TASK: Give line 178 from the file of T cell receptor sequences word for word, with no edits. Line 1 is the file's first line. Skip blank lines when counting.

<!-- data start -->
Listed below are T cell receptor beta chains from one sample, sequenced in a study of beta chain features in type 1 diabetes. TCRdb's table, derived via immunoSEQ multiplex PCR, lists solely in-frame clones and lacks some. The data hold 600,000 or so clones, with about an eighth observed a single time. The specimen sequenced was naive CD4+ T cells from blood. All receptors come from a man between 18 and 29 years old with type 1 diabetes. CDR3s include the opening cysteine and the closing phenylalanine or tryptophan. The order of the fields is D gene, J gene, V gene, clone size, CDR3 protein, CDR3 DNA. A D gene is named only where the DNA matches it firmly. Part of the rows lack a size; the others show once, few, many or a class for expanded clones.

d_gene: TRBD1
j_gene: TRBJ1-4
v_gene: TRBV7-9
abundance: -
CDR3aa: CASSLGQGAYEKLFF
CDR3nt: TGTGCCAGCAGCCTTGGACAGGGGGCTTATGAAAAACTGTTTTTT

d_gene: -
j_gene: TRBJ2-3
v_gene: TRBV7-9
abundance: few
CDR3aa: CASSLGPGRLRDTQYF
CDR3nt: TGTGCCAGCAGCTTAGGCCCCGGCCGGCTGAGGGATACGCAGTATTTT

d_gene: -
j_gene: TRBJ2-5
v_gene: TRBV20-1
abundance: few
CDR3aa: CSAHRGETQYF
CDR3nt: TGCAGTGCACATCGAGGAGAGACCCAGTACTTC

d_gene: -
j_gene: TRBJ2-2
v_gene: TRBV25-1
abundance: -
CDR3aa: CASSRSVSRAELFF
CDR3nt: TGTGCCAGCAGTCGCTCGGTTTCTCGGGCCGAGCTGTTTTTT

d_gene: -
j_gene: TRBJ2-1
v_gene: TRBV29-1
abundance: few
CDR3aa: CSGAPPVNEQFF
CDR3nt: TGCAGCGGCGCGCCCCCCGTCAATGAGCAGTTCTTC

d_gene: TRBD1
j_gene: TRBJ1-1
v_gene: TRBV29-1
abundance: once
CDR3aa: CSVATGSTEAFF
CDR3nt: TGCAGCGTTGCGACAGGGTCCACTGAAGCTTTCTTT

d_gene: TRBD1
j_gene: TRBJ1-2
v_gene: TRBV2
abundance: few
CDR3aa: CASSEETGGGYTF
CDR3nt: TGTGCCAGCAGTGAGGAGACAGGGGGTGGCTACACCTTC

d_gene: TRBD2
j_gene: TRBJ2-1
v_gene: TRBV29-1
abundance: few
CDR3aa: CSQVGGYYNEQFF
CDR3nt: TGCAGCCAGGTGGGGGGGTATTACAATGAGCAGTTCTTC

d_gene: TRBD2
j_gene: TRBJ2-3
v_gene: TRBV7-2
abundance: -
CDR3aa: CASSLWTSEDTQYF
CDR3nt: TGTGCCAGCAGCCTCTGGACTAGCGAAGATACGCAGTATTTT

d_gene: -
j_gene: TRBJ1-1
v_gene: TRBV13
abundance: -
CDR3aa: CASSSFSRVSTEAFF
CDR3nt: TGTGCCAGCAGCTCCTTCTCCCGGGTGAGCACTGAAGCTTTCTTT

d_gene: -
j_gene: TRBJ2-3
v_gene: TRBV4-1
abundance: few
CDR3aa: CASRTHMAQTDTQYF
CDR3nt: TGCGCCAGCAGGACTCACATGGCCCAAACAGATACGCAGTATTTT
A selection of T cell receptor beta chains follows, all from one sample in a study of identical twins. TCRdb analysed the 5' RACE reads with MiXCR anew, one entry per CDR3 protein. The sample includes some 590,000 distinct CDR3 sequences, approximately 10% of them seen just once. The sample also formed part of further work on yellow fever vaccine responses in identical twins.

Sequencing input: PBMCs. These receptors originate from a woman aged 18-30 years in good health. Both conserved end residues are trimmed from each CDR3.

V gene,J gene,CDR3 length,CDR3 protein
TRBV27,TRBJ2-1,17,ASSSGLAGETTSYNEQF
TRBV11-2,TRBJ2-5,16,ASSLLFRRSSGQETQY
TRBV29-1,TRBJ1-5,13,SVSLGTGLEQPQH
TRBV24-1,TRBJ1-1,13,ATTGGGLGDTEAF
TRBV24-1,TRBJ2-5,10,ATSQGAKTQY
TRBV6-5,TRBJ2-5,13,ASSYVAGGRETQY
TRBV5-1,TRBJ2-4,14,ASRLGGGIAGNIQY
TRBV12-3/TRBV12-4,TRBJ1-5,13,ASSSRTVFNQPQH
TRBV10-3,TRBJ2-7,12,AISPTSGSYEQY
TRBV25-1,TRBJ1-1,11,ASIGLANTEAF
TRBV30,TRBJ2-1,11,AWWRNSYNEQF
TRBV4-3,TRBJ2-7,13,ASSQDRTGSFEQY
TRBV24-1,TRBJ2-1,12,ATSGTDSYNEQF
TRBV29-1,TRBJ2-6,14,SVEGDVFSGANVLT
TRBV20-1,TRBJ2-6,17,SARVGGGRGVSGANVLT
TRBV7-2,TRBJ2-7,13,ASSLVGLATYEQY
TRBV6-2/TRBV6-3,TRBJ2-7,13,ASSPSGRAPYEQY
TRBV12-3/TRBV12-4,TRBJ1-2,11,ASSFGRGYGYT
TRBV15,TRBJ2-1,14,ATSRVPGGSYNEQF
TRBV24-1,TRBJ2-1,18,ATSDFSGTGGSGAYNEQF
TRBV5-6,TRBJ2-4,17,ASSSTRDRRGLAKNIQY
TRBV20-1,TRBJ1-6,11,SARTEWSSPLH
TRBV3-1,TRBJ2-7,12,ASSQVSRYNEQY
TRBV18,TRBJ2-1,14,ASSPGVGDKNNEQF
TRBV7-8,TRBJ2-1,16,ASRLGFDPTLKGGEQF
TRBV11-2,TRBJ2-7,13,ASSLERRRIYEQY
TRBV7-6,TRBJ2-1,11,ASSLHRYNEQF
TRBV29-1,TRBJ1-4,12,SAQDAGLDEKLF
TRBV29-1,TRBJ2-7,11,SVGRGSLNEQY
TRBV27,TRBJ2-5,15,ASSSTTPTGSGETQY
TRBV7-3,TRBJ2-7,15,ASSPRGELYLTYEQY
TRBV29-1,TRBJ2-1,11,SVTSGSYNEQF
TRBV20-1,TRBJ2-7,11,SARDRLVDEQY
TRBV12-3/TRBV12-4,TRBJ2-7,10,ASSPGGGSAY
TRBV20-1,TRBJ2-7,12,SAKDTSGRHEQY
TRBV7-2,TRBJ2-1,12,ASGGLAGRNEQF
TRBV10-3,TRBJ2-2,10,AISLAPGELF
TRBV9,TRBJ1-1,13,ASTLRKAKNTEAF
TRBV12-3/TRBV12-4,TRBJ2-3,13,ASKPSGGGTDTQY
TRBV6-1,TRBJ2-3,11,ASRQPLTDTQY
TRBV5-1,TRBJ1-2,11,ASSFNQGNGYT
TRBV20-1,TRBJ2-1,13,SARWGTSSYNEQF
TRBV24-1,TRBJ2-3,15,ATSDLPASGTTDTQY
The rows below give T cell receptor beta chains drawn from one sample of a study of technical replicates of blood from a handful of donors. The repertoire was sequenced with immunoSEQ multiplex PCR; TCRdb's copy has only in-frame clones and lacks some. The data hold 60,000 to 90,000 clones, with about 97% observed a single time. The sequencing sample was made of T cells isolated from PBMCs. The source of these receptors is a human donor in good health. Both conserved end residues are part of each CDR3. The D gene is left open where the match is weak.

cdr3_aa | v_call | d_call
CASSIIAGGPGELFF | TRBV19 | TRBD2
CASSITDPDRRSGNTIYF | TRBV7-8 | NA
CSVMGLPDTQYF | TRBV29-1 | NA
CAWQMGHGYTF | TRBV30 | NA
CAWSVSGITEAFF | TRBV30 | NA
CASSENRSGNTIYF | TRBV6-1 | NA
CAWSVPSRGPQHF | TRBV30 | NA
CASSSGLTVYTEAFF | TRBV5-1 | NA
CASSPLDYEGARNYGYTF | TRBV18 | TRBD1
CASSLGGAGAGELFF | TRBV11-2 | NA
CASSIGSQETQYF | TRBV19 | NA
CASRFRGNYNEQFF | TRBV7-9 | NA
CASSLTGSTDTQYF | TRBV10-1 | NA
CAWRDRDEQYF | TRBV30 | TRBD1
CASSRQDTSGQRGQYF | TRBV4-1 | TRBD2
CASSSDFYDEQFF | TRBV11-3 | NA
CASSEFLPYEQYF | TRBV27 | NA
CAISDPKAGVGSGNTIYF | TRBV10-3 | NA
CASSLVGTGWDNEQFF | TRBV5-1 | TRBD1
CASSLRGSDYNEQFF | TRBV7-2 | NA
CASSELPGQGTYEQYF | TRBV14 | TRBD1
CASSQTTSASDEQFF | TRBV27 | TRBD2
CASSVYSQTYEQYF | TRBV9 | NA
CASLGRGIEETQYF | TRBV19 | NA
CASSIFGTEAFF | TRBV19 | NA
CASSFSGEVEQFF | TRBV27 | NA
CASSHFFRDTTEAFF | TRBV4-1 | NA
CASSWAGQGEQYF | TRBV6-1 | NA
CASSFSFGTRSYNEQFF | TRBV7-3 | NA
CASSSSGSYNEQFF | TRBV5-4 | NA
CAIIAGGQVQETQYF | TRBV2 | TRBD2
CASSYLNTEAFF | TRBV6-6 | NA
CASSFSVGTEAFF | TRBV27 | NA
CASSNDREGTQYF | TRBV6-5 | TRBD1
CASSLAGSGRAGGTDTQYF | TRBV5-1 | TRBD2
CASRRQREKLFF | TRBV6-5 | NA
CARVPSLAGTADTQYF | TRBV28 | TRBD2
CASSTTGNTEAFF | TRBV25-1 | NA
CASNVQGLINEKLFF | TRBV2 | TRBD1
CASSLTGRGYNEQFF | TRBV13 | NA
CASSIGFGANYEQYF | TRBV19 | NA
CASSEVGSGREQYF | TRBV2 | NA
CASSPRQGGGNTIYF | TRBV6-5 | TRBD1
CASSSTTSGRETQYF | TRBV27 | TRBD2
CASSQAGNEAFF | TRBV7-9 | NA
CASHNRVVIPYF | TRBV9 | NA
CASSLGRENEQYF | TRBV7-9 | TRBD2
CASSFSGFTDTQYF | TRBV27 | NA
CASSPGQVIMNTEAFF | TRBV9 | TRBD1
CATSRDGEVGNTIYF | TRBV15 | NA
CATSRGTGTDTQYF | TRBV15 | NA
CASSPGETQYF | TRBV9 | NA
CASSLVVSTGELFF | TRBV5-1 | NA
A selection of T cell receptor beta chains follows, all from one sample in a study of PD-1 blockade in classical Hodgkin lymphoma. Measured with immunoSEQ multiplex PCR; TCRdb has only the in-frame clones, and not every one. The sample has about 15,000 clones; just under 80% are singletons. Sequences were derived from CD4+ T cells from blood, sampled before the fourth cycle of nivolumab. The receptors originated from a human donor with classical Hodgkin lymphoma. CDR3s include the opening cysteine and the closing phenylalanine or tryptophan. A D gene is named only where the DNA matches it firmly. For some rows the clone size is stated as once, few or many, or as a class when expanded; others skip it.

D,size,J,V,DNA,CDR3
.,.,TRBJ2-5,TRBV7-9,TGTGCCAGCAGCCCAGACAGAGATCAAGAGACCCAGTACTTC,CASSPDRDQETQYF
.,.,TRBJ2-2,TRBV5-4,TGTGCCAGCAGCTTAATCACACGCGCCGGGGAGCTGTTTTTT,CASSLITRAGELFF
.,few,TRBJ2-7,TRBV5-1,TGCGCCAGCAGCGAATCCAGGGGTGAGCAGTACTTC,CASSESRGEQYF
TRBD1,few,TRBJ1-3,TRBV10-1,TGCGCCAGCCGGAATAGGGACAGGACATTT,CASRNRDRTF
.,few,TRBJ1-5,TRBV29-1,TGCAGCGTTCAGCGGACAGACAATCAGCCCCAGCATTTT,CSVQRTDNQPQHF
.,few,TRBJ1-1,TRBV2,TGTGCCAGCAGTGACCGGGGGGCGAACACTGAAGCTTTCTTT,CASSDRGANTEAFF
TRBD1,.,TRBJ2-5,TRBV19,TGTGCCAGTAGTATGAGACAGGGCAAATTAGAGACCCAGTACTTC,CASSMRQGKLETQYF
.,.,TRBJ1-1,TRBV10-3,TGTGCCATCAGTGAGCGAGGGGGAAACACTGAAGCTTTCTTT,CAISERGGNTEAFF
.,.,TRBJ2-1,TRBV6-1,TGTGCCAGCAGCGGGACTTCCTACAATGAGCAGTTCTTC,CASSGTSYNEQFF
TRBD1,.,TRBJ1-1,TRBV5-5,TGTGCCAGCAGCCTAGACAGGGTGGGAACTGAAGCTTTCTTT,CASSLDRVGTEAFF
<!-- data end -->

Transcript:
.,.,TRBJ1-1,TRBV10-3,TGTGCCATCAGTGAGCGAGGGGGAAACACTGAAGCTTTCTTT,CAISERGGNTEAFF